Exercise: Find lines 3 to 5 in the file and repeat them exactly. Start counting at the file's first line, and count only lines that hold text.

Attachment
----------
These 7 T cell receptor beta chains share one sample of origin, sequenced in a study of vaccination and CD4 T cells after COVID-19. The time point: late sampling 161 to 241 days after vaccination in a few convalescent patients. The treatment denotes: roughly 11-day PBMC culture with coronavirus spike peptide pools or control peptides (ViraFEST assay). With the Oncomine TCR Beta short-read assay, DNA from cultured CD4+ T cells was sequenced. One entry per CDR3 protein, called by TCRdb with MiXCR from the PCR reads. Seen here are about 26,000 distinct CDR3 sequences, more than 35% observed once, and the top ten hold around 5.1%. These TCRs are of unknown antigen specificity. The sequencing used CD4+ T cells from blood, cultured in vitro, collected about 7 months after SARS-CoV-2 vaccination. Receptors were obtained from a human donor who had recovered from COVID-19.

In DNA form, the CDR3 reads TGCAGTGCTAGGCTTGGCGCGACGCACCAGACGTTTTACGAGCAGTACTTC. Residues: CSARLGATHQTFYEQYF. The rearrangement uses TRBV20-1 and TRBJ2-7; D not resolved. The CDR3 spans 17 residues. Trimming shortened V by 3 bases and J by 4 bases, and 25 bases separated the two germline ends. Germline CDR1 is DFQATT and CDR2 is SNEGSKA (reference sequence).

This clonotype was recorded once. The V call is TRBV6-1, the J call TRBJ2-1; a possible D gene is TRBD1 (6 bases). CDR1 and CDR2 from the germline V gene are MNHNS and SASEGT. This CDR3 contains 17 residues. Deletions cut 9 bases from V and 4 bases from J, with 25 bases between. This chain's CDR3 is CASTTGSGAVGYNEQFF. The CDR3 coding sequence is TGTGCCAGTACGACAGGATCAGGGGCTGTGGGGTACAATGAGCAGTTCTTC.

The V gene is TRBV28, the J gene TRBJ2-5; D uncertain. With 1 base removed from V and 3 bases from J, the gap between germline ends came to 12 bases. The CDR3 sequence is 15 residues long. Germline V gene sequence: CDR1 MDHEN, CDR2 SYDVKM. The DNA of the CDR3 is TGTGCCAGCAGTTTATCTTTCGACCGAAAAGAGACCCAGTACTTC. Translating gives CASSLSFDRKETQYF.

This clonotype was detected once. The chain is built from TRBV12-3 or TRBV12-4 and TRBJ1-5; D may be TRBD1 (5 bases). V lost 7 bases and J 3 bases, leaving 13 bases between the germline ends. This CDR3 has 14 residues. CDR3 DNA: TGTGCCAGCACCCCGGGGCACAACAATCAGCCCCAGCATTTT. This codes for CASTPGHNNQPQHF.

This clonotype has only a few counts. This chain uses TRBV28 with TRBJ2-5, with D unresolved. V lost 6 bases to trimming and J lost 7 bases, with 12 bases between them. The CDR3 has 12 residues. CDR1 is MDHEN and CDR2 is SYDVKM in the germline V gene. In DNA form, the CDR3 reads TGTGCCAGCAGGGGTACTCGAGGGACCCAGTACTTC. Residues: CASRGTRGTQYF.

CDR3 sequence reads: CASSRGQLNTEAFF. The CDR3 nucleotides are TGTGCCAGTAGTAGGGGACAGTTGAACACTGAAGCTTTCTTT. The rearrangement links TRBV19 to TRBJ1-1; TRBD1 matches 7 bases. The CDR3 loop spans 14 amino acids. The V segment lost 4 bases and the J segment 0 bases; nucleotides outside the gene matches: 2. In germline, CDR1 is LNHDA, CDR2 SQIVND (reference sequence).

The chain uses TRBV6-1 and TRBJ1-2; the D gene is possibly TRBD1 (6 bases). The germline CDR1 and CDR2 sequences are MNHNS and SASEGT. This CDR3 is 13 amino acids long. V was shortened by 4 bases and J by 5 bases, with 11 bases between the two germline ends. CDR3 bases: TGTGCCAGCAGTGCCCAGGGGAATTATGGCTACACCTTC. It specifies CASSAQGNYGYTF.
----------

This clonotype was recorded once. The V call is TRBV6-1, the J call TRBJ2-1; a possible D gene is TRBD1 (6 bases). CDR1 and CDR2 from the germline V gene are MNHNS and SASEGT. This CDR3 contains 17 residues. Deletions cut 9 bases from V and 4 bases from J, with 25 bases between. This chain's CDR3 is CASTTGSGAVGYNEQFF. The CDR3 coding sequence is TGTGCCAGTACGACAGGATCAGGGGCTGTGGGGTACAATGAGCAGTTCTTC.

The V gene is TRBV28, the J gene TRBJ2-5; D uncertain. With 1 base removed from V and 3 bases from J, the gap between germline ends came to 12 bases. The CDR3 sequence is 15 residues long. Germline V gene sequence: CDR1 MDHEN, CDR2 SYDVKM. The DNA of the CDR3 is TGTGCCAGCAGTTTATCTTTCGACCGAAAAGAGACCCAGTACTTC. Translating gives CASSLSFDRKETQYF.

This clonotype was detected once. The chain is built from TRBV12-3 or TRBV12-4 and TRBJ1-5; D may be TRBD1 (5 bases). V lost 7 bases and J 3 bases, leaving 13 bases between the germline ends. This CDR3 has 14 residues. CDR3 DNA: TGTGCCAGCACCCCGGGGCACAACAATCAGCCCCAGCATTTT. This codes for CASTPGHNNQPQHF.